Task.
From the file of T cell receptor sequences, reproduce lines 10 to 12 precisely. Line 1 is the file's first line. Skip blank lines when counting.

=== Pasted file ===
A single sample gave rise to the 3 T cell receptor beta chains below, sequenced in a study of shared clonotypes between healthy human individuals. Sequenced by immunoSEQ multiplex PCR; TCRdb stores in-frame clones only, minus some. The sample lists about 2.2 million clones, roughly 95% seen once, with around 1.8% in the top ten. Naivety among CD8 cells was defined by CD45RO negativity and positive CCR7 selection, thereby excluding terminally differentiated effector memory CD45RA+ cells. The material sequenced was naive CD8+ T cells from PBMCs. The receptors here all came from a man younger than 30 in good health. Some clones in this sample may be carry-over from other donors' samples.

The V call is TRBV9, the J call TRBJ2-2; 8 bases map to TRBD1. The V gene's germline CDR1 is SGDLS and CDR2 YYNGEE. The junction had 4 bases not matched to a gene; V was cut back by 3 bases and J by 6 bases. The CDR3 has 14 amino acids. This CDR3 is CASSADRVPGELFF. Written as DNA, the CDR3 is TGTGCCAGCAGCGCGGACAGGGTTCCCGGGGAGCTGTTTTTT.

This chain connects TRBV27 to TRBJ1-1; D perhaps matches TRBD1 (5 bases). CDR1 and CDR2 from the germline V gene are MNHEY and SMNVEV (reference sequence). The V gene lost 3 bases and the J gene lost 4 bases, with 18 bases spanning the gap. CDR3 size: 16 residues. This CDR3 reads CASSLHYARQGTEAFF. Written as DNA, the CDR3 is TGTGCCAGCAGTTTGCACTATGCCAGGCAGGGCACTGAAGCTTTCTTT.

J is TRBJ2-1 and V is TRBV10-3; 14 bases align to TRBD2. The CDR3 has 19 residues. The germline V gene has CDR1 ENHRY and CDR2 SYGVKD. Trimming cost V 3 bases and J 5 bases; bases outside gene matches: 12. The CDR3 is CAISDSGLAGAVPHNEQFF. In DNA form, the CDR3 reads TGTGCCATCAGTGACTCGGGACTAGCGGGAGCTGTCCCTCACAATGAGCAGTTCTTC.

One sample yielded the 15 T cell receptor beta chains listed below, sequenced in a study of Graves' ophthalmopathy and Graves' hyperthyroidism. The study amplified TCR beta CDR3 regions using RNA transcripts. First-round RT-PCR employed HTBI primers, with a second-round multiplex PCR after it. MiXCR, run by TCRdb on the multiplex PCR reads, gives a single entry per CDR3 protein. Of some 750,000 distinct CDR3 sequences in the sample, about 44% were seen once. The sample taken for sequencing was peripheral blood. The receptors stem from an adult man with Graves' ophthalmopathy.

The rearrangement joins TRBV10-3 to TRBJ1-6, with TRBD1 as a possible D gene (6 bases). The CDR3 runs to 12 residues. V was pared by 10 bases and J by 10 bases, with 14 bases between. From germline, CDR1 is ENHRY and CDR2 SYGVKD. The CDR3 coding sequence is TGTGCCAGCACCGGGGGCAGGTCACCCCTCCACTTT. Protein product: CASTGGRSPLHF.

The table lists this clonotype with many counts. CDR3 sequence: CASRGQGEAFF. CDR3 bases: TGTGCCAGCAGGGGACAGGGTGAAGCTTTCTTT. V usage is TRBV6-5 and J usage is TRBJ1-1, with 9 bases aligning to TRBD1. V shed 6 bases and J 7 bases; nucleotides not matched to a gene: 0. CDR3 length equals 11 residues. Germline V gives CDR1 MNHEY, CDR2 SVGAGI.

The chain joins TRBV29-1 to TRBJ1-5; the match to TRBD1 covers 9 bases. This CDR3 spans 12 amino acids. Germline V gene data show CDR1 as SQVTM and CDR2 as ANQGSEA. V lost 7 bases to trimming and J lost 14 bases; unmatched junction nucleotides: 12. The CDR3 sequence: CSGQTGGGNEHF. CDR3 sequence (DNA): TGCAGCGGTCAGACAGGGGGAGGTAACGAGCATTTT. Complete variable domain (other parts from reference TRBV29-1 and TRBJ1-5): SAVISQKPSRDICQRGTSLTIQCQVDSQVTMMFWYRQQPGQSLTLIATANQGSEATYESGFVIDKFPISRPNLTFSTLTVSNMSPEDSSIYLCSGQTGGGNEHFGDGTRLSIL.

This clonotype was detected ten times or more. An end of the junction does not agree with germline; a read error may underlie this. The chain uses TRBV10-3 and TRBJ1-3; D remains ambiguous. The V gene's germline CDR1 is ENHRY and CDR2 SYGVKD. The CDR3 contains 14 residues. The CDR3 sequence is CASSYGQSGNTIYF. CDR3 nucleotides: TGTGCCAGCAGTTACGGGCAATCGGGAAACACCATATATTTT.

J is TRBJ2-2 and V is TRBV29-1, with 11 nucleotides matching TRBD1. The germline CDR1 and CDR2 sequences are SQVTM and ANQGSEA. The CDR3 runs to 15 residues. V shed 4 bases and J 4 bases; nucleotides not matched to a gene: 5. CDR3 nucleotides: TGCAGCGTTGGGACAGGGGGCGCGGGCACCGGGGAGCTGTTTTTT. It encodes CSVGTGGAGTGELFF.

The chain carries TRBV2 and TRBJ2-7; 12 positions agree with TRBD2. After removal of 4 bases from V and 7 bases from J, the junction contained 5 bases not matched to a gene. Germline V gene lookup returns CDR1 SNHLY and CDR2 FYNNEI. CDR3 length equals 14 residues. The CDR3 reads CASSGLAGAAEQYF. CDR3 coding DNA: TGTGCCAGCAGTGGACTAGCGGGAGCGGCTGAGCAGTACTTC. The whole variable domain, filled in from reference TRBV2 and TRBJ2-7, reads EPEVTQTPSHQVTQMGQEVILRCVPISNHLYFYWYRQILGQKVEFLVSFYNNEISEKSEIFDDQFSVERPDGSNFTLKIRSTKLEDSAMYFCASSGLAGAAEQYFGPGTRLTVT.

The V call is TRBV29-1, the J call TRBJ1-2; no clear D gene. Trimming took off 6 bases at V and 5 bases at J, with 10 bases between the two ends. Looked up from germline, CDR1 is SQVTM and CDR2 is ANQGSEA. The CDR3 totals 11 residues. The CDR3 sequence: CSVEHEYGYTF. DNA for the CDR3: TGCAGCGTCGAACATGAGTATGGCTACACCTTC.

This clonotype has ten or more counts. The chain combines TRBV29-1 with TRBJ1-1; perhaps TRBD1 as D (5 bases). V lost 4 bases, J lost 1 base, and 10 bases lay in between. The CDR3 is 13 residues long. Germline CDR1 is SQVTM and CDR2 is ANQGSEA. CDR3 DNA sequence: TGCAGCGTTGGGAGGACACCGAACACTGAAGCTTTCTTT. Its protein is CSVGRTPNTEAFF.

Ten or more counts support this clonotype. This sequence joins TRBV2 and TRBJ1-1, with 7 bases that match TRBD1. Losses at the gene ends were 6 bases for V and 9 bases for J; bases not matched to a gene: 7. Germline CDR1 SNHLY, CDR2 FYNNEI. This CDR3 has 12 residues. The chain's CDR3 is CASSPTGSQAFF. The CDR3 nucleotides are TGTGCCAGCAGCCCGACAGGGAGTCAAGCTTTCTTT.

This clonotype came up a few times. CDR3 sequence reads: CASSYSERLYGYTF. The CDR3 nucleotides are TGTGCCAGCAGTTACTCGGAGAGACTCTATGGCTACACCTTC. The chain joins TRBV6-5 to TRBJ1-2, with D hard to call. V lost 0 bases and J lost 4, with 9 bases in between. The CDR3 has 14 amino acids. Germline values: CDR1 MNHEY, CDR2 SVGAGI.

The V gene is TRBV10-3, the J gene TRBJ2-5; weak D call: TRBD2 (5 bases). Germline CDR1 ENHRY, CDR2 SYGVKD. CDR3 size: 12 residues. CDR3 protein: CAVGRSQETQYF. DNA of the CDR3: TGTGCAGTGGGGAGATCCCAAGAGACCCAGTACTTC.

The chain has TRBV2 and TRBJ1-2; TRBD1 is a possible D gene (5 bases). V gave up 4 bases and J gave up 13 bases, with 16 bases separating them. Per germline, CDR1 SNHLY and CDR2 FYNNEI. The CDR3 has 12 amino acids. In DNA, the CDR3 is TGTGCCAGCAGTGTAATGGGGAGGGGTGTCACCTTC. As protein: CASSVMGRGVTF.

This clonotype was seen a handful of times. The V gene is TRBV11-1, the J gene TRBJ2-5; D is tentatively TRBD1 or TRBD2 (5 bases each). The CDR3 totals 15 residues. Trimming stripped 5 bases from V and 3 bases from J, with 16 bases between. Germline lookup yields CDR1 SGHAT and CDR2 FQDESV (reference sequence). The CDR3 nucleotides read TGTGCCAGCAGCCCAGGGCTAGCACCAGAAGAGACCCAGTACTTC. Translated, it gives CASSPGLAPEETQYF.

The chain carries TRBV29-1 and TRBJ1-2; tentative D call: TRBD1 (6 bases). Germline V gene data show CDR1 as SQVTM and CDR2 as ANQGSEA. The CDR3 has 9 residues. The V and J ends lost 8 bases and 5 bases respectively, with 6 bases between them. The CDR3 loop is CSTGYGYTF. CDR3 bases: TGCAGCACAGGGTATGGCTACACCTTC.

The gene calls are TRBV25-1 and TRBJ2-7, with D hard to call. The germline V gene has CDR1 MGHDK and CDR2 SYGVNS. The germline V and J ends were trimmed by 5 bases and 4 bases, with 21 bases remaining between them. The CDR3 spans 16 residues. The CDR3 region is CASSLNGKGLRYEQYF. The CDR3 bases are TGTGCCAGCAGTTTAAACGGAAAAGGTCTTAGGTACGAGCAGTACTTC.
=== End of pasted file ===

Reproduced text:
J is TRBJ2-2 and V is TRBV29-1, with 11 nucleotides matching TRBD1. The germline CDR1 and CDR2 sequences are SQVTM and ANQGSEA. The CDR3 runs to 15 residues. V shed 4 bases and J 4 bases; nucleotides not matched to a gene: 5. CDR3 nucleotides: TGCAGCGTTGGGACAGGGGGCGCGGGCACCGGGGAGCTGTTTTTT. It encodes CSVGTGGAGTGELFF.

The chain carries TRBV2 and TRBJ2-7; 12 positions agree with TRBD2. After removal of 4 bases from V and 7 bases from J, the junction contained 5 bases not matched to a gene. Germline V gene lookup returns CDR1 SNHLY and CDR2 FYNNEI. CDR3 length equals 14 residues. The CDR3 reads CASSGLAGAAEQYF. CDR3 coding DNA: TGTGCCAGCAGTGGACTAGCGGGAGCGGCTGAGCAGTACTTC. The whole variable domain, filled in from reference TRBV2 and TRBJ2-7, reads EPEVTQTPSHQVTQMGQEVILRCVPISNHLYFYWYRQILGQKVEFLVSFYNNEISEKSEIFDDQFSVERPDGSNFTLKIRSTKLEDSAMYFCASSGLAGAAEQYFGPGTRLTVT.

The V call is TRBV29-1, the J call TRBJ1-2; no clear D gene. Trimming took off 6 bases at V and 5 bases at J, with 10 bases between the two ends. Looked up from germline, CDR1 is SQVTM and CDR2 is ANQGSEA. The CDR3 totals 11 residues. The CDR3 sequence: CSVEHEYGYTF. DNA for the CDR3: TGCAGCGTCGAACATGAGTATGGCTACACCTTC.